the EasyPIC v7 development board contains the components necessary for the most efficient operation of the same board. An integrated mikroProg, a fast USB 2.0 programmer with mikroICD hardware In-Circuit Debugger, offers many valuable programming/debugging options and seamless integration with the Mikroe software environment. Besides it also includes a clean and regulated power supply block for the development board. It can use various external power sources, including an external 12V power supply, 7-23V AC or 9-32V DC via DC connector/screw terminals, and a power source via the USB Type-B (USB-B) connector. Communication options such as

USB-UART and RS-232 are also included, alongside the well-established mikroBUS™ standard, three display options (7-segment, graphical, and character-based LCD), and several different DIP sockets. These sockets cover a wide range of 8-bit PIC MCUs, from PIC10F, PIC12F, PIC16F, PIC16Enh, PIC18F, PIC18FJ, and PIC18FK families. EasyPIC v7 is an integral part of the Mikroe ecosystem for rapid development. Natively supported by Mikroe software tools, it covers many aspects of prototyping and development thanks to a considerable number of different Click boards™ (over a thousand boards), the number of which is growing every day.

EasyPIC v7 horizontal image

Microcontroller Overview

MCU Card / MCU




MCU Memory (KB)


Silicon Vendor


Pin count


RAM (Bytes)


Used MCU Pins

mikroBUS™ mapper

Analog Output
Power Supply
I2C Clock
I2C Data
Power Supply

Take a closer look


Current 7 Click Schematic schematic

Step by step

Project assembly

EasyPIC v7 front image hardware assembly

Start by selecting your development board and Click board™. Begin with the EasyPIC v7 as your development board.

EasyPIC v7 front image hardware assembly
LTE IoT 5 Click front image hardware assembly
MCU DIP 28 hardware assembly
LTE IoT 5 Click complete accessories setup image hardware assembly
EasyPIC v7 Access MB 2 - upright/background hardware assembly
Necto image step 2 hardware assembly
Necto image step 3 hardware assembly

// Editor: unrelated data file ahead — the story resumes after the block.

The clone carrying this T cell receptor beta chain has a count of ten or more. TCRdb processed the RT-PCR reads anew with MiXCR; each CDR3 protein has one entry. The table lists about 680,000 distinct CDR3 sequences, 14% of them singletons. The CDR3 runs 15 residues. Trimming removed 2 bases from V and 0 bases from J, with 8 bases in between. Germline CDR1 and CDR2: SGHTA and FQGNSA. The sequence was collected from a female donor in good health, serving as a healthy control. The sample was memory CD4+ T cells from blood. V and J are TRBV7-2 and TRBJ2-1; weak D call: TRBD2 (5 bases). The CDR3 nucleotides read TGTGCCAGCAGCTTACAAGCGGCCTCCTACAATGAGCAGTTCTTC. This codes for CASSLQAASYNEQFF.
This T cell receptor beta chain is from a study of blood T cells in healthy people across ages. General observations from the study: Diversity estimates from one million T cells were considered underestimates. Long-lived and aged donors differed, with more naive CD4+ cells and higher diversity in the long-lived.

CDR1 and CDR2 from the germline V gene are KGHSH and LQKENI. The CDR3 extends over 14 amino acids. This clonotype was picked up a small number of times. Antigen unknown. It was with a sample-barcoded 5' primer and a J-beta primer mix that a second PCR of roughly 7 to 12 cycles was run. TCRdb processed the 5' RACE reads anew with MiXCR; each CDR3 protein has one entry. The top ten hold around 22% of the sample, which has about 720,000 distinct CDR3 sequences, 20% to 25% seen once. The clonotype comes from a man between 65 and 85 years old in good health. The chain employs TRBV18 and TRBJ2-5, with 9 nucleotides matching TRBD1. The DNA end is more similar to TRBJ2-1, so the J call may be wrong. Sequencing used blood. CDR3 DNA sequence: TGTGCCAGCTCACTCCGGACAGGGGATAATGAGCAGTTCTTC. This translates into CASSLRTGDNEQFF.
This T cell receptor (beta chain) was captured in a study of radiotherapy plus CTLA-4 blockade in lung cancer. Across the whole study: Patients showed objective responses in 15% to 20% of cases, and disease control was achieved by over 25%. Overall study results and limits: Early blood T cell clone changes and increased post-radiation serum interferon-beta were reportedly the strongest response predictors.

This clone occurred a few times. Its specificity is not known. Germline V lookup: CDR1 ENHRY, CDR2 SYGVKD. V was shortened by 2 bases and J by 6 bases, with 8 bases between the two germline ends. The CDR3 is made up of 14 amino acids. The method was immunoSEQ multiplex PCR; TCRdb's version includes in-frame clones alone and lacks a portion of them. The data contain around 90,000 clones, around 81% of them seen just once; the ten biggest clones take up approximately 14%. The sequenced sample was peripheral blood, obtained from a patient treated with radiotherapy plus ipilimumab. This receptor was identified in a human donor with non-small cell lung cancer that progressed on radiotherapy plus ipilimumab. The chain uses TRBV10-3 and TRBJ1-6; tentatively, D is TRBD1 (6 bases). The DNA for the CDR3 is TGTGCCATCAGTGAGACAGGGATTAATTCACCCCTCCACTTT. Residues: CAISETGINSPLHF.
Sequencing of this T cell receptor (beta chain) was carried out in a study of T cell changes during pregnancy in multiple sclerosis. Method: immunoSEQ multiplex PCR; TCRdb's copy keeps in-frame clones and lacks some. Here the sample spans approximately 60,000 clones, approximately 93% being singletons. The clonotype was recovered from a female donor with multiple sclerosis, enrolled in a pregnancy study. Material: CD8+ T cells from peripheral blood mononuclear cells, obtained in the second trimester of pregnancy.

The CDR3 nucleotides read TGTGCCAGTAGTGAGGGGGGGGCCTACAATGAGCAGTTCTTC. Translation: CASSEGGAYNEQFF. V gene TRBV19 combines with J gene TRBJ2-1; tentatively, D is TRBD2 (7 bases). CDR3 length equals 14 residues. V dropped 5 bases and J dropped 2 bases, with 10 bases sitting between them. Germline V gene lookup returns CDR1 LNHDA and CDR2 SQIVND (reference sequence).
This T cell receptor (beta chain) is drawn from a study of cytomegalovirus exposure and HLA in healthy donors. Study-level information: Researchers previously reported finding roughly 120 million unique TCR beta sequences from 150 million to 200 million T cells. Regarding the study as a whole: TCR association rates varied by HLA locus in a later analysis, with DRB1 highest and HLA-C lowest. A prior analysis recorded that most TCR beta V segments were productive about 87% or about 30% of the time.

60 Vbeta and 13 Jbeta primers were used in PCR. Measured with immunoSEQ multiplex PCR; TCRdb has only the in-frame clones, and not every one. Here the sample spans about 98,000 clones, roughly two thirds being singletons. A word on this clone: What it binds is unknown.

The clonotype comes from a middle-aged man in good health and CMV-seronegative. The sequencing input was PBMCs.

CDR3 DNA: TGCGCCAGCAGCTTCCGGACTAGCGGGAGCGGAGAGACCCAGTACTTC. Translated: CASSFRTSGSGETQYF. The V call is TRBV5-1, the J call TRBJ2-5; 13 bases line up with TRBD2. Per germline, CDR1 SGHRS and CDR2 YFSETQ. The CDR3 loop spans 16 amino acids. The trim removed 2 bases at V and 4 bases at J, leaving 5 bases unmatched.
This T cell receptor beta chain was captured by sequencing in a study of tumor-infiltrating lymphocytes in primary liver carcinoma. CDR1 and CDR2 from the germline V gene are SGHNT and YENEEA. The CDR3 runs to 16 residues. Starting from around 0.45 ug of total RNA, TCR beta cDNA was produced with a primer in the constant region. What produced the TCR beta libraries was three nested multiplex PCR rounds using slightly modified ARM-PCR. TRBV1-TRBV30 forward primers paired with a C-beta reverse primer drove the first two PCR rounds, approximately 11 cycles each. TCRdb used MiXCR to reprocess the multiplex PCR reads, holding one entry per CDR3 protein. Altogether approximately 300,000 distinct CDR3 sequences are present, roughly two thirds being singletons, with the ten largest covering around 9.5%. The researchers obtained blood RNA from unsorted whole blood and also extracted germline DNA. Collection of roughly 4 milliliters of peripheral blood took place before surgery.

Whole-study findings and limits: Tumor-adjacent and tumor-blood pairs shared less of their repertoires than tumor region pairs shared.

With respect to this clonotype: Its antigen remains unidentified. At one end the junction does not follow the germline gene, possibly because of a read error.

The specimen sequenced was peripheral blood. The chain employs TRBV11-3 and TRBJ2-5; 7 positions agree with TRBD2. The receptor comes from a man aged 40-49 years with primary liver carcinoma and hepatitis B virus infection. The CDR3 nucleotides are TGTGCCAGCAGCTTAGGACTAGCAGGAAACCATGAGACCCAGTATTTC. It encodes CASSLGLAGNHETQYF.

Necto image step 4 hardware assembly
NECTO Compiler Selection Step Image hardware assembly
NECTO Output Selection Step Image hardware assembly
Necto image step 6 hardware assembly
Necto DIP image step 7 hardware assembly
EasyPIC PRO v7a Display Selection Necto Step hardware assembly
Necto image step 9 hardware assembly
Necto image step 10 hardware assembly
Necto PreFlash Image hardware assembly

Track your results in real time

Application Output

After pressing the "FLASH" button on the left-side panel, it is necessary to open the UART terminal to display the achieved results. By clicking on the Tools icon in the right-hand panel, multiple different functions are displayed, among which is the UART Terminal. Click on the offered "UART Terminal" icon.

UART Application Output Step 1

Once the UART terminal is opened, the window takes on a new form. At the top of the tab are two buttons, one for adjusting the parameters of the UART terminal and the other for connecting the UART terminal. The tab's lower part is reserved for displaying the achieved results. Before connecting, the terminal has a Disconnected status, indicating that the terminal is not yet active. Before connecting, it is necessary to check the set parameters of the UART terminal. Click on the "OPTIONS" button.

UART Application Output Step 2

In the newly opened UART Terminal Options field, we check if the terminal settings are correct, such as the set port and the Baud rate of UART communication. If the data is not displayed properly, it is possible that the Baud rate value is not set correctly and needs to be adjusted to 115200. If all the parameters are set correctly, click on "CONFIGURE".